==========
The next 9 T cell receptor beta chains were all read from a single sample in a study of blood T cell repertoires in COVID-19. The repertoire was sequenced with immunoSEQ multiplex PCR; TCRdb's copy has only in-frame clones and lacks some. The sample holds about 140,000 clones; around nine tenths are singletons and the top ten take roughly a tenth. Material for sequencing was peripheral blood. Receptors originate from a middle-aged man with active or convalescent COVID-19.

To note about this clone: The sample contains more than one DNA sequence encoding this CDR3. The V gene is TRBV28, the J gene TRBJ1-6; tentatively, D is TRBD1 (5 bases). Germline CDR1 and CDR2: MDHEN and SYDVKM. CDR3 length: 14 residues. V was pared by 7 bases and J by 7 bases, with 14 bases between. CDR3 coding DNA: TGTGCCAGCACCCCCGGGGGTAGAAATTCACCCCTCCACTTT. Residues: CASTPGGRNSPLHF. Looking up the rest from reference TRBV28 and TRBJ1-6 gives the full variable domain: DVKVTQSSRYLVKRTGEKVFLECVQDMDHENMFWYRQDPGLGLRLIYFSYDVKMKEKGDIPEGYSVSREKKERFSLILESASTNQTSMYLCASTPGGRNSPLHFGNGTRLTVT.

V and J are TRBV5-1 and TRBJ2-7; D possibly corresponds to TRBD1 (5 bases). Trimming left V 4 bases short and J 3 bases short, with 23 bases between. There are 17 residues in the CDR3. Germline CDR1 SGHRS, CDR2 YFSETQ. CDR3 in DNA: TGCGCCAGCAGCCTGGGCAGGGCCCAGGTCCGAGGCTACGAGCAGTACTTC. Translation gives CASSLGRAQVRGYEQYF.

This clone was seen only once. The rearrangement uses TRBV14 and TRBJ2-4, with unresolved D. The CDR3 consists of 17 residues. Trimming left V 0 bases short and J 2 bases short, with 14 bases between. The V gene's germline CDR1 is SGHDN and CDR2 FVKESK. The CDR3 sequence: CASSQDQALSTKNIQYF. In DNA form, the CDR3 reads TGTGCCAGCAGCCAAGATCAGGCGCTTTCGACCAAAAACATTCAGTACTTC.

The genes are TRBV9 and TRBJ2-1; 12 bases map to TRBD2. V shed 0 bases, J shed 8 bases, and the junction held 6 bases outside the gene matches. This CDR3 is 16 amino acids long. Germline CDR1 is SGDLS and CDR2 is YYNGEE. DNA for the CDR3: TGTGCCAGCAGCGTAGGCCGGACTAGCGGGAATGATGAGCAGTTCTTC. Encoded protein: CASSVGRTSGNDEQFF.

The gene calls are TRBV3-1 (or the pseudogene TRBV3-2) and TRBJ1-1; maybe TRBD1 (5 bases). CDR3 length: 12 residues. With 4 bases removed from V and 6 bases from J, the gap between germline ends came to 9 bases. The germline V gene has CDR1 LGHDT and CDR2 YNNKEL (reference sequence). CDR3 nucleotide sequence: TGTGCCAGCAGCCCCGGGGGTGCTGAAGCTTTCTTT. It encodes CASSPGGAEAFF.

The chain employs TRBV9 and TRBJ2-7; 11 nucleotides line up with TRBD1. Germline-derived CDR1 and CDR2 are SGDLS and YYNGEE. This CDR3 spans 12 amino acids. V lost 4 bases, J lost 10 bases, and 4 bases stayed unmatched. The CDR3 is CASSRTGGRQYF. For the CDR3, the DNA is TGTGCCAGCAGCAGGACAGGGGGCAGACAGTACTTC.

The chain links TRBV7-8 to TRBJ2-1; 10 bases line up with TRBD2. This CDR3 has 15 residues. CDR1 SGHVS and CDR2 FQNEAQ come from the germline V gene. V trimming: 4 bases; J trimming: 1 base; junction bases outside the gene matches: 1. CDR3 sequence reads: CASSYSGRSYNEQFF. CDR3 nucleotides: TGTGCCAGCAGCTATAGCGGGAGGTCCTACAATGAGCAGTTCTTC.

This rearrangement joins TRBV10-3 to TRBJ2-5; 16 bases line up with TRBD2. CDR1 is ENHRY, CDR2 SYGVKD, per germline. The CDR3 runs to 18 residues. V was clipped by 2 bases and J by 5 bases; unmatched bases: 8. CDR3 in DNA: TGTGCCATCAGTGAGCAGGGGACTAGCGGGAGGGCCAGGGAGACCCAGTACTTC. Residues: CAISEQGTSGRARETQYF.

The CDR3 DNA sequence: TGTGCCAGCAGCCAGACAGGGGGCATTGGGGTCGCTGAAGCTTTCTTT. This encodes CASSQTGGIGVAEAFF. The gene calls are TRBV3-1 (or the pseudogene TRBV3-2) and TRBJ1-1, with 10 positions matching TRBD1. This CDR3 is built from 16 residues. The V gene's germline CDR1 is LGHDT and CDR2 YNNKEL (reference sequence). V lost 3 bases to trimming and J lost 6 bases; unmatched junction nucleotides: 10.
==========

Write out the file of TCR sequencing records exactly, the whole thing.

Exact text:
The next 9 T cell receptor beta chains were all read from a single sample in a study of blood T cell repertoires in COVID-19. The repertoire was sequenced with immunoSEQ multiplex PCR; TCRdb's copy has only in-frame clones and lacks some. The sample holds about 140,000 clones; around nine tenths are singletons and the top ten take roughly a tenth. Material for sequencing was peripheral blood. Receptors originate from a middle-aged man with active or convalescent COVID-19.

To note about this clone: The sample contains more than one DNA sequence encoding this CDR3. The V gene is TRBV28, the J gene TRBJ1-6; tentatively, D is TRBD1 (5 bases). Germline CDR1 and CDR2: MDHEN and SYDVKM. CDR3 length: 14 residues. V was pared by 7 bases and J by 7 bases, with 14 bases between. CDR3 coding DNA: TGTGCCAGCACCCCCGGGGGTAGAAATTCACCCCTCCACTTT. Residues: CASTPGGRNSPLHF. Looking up the rest from reference TRBV28 and TRBJ1-6 gives the full variable domain: DVKVTQSSRYLVKRTGEKVFLECVQDMDHENMFWYRQDPGLGLRLIYFSYDVKMKEKGDIPEGYSVSREKKERFSLILESASTNQTSMYLCASTPGGRNSPLHFGNGTRLTVT.

V and J are TRBV5-1 and TRBJ2-7; D possibly corresponds to TRBD1 (5 bases). Trimming left V 4 bases short and J 3 bases short, with 23 bases between. There are 17 residues in the CDR3. Germline CDR1 SGHRS, CDR2 YFSETQ. CDR3 in DNA: TGCGCCAGCAGCCTGGGCAGGGCCCAGGTCCGAGGCTACGAGCAGTACTTC. Translation gives CASSLGRAQVRGYEQYF.

This clone was seen only once. The rearrangement uses TRBV14 and TRBJ2-4, with unresolved D. The CDR3 consists of 17 residues. Trimming left V 0 bases short and J 2 bases short, with 14 bases between. The V gene's germline CDR1 is SGHDN and CDR2 FVKESK. The CDR3 sequence: CASSQDQALSTKNIQYF. In DNA form, the CDR3 reads TGTGCCAGCAGCCAAGATCAGGCGCTTTCGACCAAAAACATTCAGTACTTC.

The genes are TRBV9 and TRBJ2-1; 12 bases map to TRBD2. V shed 0 bases, J shed 8 bases, and the junction held 6 bases outside the gene matches. This CDR3 is 16 amino acids long. Germline CDR1 is SGDLS and CDR2 is YYNGEE. DNA for the CDR3: TGTGCCAGCAGCGTAGGCCGGACTAGCGGGAATGATGAGCAGTTCTTC. Encoded protein: CASSVGRTSGNDEQFF.

The gene calls are TRBV3-1 (or the pseudogene TRBV3-2) and TRBJ1-1; maybe TRBD1 (5 bases). CDR3 length: 12 residues. With 4 bases removed from V and 6 bases from J, the gap between germline ends came to 9 bases. The germline V gene has CDR1 LGHDT and CDR2 YNNKEL (reference sequence). CDR3 nucleotide sequence: TGTGCCAGCAGCCCCGGGGGTGCTGAAGCTTTCTTT. It encodes CASSPGGAEAFF.

The chain employs TRBV9 and TRBJ2-7; 11 nucleotides line up with TRBD1. Germline-derived CDR1 and CDR2 are SGDLS and YYNGEE. This CDR3 spans 12 amino acids. V lost 4 bases, J lost 10 bases, and 4 bases stayed unmatched. The CDR3 is CASSRTGGRQYF. For the CDR3, the DNA is TGTGCCAGCAGCAGGACAGGGGGCAGACAGTACTTC.

The chain links TRBV7-8 to TRBJ2-1; 10 bases line up with TRBD2. This CDR3 has 15 residues. CDR1 SGHVS and CDR2 FQNEAQ come from the germline V gene. V trimming: 4 bases; J trimming: 1 base; junction bases outside the gene matches: 1. CDR3 sequence reads: CASSYSGRSYNEQFF. CDR3 nucleotides: TGTGCCAGCAGCTATAGCGGGAGGTCCTACAATGAGCAGTTCTTC.

This rearrangement joins TRBV10-3 to TRBJ2-5; 16 bases line up with TRBD2. CDR1 is ENHRY, CDR2 SYGVKD, per germline. The CDR3 runs to 18 residues. V was clipped by 2 bases and J by 5 bases; unmatched bases: 8. CDR3 in DNA: TGTGCCATCAGTGAGCAGGGGACTAGCGGGAGGGCCAGGGAGACCCAGTACTTC. Residues: CAISEQGTSGRARETQYF.

The CDR3 DNA sequence: TGTGCCAGCAGCCAGACAGGGGGCATTGGGGTCGCTGAAGCTTTCTTT. This encodes CASSQTGGIGVAEAFF. The gene calls are TRBV3-1 (or the pseudogene TRBV3-2) and TRBJ1-1, with 10 positions matching TRBD1. This CDR3 is built from 16 residues. The V gene's germline CDR1 is LGHDT and CDR2 YNNKEL (reference sequence). V lost 3 bases to trimming and J lost 6 bases; unmatched junction nucleotides: 10.